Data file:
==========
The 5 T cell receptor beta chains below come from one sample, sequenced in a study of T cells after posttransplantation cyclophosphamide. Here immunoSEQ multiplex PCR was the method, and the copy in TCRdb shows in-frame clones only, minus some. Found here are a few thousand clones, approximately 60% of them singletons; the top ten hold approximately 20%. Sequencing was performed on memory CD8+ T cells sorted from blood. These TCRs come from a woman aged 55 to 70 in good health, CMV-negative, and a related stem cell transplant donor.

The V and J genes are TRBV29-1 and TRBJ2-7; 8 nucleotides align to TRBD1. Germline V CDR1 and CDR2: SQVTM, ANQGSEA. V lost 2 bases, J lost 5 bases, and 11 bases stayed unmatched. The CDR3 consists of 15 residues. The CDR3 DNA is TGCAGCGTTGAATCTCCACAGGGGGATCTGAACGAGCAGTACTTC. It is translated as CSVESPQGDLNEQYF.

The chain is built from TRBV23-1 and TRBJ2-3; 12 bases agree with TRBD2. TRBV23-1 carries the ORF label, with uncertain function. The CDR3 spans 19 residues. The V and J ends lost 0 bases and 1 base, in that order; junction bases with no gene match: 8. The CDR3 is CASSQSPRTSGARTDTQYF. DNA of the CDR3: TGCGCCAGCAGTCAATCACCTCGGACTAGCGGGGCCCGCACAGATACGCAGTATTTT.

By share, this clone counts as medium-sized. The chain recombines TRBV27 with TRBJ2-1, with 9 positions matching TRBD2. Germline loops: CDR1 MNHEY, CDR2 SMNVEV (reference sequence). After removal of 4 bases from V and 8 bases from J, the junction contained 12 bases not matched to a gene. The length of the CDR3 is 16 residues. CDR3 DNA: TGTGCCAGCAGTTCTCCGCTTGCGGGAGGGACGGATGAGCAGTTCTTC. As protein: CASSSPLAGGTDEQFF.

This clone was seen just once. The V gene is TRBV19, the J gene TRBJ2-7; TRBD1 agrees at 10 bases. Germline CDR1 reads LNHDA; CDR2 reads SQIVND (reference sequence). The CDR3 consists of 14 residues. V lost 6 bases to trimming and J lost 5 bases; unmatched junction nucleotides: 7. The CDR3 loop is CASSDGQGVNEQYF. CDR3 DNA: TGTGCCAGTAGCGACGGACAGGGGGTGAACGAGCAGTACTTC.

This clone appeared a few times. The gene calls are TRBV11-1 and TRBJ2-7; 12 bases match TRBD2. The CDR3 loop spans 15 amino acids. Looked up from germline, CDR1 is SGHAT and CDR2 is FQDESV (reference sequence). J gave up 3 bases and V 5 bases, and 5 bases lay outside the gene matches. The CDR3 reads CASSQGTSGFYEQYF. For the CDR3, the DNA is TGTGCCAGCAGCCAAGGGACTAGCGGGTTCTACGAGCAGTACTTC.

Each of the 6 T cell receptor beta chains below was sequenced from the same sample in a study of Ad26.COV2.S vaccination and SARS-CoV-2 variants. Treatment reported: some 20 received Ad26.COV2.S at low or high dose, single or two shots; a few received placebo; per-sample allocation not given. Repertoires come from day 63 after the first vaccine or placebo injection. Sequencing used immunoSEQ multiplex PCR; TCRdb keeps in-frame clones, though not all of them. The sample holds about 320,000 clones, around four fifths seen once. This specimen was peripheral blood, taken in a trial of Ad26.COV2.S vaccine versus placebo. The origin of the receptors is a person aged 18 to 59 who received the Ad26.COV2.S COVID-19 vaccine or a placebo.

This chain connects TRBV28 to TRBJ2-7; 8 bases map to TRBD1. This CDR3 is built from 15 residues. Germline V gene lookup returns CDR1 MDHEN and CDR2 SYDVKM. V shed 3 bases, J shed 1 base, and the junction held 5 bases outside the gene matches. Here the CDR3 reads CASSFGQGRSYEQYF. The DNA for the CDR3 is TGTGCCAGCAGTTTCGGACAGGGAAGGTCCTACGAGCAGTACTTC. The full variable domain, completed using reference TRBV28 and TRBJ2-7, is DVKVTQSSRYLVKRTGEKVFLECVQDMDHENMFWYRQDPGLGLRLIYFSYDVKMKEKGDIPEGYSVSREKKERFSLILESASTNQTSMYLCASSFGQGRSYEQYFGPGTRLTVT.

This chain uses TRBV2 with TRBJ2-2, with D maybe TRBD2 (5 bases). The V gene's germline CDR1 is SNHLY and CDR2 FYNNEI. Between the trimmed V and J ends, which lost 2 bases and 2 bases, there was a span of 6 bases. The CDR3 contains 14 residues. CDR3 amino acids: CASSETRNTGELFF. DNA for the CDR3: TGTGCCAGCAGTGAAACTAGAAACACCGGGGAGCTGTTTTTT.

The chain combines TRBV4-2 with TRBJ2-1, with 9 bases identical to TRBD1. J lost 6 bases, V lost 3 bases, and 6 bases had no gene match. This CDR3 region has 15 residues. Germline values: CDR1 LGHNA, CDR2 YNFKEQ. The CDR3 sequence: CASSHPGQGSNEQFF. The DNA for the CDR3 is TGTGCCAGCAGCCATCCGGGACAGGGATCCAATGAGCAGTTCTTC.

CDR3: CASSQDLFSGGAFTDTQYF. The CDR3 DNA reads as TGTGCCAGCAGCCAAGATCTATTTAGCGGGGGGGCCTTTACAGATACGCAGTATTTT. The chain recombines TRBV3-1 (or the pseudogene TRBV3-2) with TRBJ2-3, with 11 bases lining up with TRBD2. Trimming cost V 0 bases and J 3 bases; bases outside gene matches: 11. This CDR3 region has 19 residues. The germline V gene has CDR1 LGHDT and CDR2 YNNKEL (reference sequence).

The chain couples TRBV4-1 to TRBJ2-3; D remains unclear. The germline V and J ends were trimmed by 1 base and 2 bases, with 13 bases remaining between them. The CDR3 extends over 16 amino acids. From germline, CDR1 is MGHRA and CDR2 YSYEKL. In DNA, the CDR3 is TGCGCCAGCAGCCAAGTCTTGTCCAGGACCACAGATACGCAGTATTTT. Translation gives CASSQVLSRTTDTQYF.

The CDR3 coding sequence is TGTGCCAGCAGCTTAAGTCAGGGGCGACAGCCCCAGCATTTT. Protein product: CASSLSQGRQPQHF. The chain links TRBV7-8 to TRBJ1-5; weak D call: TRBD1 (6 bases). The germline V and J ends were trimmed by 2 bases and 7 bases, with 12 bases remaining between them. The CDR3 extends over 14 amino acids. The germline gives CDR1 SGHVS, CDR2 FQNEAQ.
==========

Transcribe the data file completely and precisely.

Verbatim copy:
The 5 T cell receptor beta chains below come from one sample, sequenced in a study of T cells after posttransplantation cyclophosphamide. Here immunoSEQ multiplex PCR was the method, and the copy in TCRdb shows in-frame clones only, minus some. Found here are a few thousand clones, approximately 60% of them singletons; the top ten hold approximately 20%. Sequencing was performed on memory CD8+ T cells sorted from blood. These TCRs come from a woman aged 55 to 70 in good health, CMV-negative, and a related stem cell transplant donor.

The V and J genes are TRBV29-1 and TRBJ2-7; 8 nucleotides align to TRBD1. Germline V CDR1 and CDR2: SQVTM, ANQGSEA. V lost 2 bases, J lost 5 bases, and 11 bases stayed unmatched. The CDR3 consists of 15 residues. The CDR3 DNA is TGCAGCGTTGAATCTCCACAGGGGGATCTGAACGAGCAGTACTTC. It is translated as CSVESPQGDLNEQYF.

The chain is built from TRBV23-1 and TRBJ2-3; 12 bases agree with TRBD2. TRBV23-1 carries the ORF label, with uncertain function. The CDR3 spans 19 residues. The V and J ends lost 0 bases and 1 base, in that order; junction bases with no gene match: 8. The CDR3 is CASSQSPRTSGARTDTQYF. DNA of the CDR3: TGCGCCAGCAGTCAATCACCTCGGACTAGCGGGGCCCGCACAGATACGCAGTATTTT.

By share, this clone counts as medium-sized. The chain recombines TRBV27 with TRBJ2-1, with 9 positions matching TRBD2. Germline loops: CDR1 MNHEY, CDR2 SMNVEV (reference sequence). After removal of 4 bases from V and 8 bases from J, the junction contained 12 bases not matched to a gene. The length of the CDR3 is 16 residues. CDR3 DNA: TGTGCCAGCAGTTCTCCGCTTGCGGGAGGGACGGATGAGCAGTTCTTC. As protein: CASSSPLAGGTDEQFF.

This clone was seen just once. The V gene is TRBV19, the J gene TRBJ2-7; TRBD1 agrees at 10 bases. Germline CDR1 reads LNHDA; CDR2 reads SQIVND (reference sequence). The CDR3 consists of 14 residues. V lost 6 bases to trimming and J lost 5 bases; unmatched junction nucleotides: 7. The CDR3 loop is CASSDGQGVNEQYF. CDR3 DNA: TGTGCCAGTAGCGACGGACAGGGGGTGAACGAGCAGTACTTC.

This clone appeared a few times. The gene calls are TRBV11-1 and TRBJ2-7; 12 bases match TRBD2. The CDR3 loop spans 15 amino acids. Looked up from germline, CDR1 is SGHAT and CDR2 is FQDESV (reference sequence). J gave up 3 bases and V 5 bases, and 5 bases lay outside the gene matches. The CDR3 reads CASSQGTSGFYEQYF. For the CDR3, the DNA is TGTGCCAGCAGCCAAGGGACTAGCGGGTTCTACGAGCAGTACTTC.

Each of the 6 T cell receptor beta chains below was sequenced from the same sample in a study of Ad26.COV2.S vaccination and SARS-CoV-2 variants. Treatment reported: some 20 received Ad26.COV2.S at low or high dose, single or two shots; a few received placebo; per-sample allocation not given. Repertoires come from day 63 after the first vaccine or placebo injection. Sequencing used immunoSEQ multiplex PCR; TCRdb keeps in-frame clones, though not all of them. The sample holds about 320,000 clones, around four fifths seen once. This specimen was peripheral blood, taken in a trial of Ad26.COV2.S vaccine versus placebo. The origin of the receptors is a person aged 18 to 59 who received the Ad26.COV2.S COVID-19 vaccine or a placebo.

This chain connects TRBV28 to TRBJ2-7; 8 bases map to TRBD1. This CDR3 is built from 15 residues. Germline V gene lookup returns CDR1 MDHEN and CDR2 SYDVKM. V shed 3 bases, J shed 1 base, and the junction held 5 bases outside the gene matches. Here the CDR3 reads CASSFGQGRSYEQYF. The DNA for the CDR3 is TGTGCCAGCAGTTTCGGACAGGGAAGGTCCTACGAGCAGTACTTC. The full variable domain, completed using reference TRBV28 and TRBJ2-7, is DVKVTQSSRYLVKRTGEKVFLECVQDMDHENMFWYRQDPGLGLRLIYFSYDVKMKEKGDIPEGYSVSREKKERFSLILESASTNQTSMYLCASSFGQGRSYEQYFGPGTRLTVT.

This chain uses TRBV2 with TRBJ2-2, with D maybe TRBD2 (5 bases). The V gene's germline CDR1 is SNHLY and CDR2 FYNNEI. Between the trimmed V and J ends, which lost 2 bases and 2 bases, there was a span of 6 bases. The CDR3 contains 14 residues. CDR3 amino acids: CASSETRNTGELFF. DNA for the CDR3: TGTGCCAGCAGTGAAACTAGAAACACCGGGGAGCTGTTTTTT.

The chain combines TRBV4-2 with TRBJ2-1, with 9 bases identical to TRBD1. J lost 6 bases, V lost 3 bases, and 6 bases had no gene match. This CDR3 region has 15 residues. Germline values: CDR1 LGHNA, CDR2 YNFKEQ. The CDR3 sequence: CASSHPGQGSNEQFF. The DNA for the CDR3 is TGTGCCAGCAGCCATCCGGGACAGGGATCCAATGAGCAGTTCTTC.

CDR3: CASSQDLFSGGAFTDTQYF. The CDR3 DNA reads as TGTGCCAGCAGCCAAGATCTATTTAGCGGGGGGGCCTTTACAGATACGCAGTATTTT. The chain recombines TRBV3-1 (or the pseudogene TRBV3-2) with TRBJ2-3, with 11 bases lining up with TRBD2. Trimming cost V 0 bases and J 3 bases; bases outside gene matches: 11. This CDR3 region has 19 residues. The germline V gene has CDR1 LGHDT and CDR2 YNNKEL (reference sequence).

The chain couples TRBV4-1 to TRBJ2-3; D remains unclear. The germline V and J ends were trimmed by 1 base and 2 bases, with 13 bases remaining between them. The CDR3 extends over 16 amino acids. From germline, CDR1 is MGHRA and CDR2 YSYEKL. In DNA, the CDR3 is TGCGCCAGCAGCCAAGTCTTGTCCAGGACCACAGATACGCAGTATTTT. Translation gives CASSQVLSRTTDTQYF.

The CDR3 coding sequence is TGTGCCAGCAGCTTAAGTCAGGGGCGACAGCCCCAGCATTTT. Protein product: CASSLSQGRQPQHF. The chain links TRBV7-8 to TRBJ1-5; weak D call: TRBD1 (6 bases). The germline V and J ends were trimmed by 2 bases and 7 bases, with 12 bases remaining between them. The CDR3 extends over 14 amino acids. The germline gives CDR1 SGHVS, CDR2 FQNEAQ.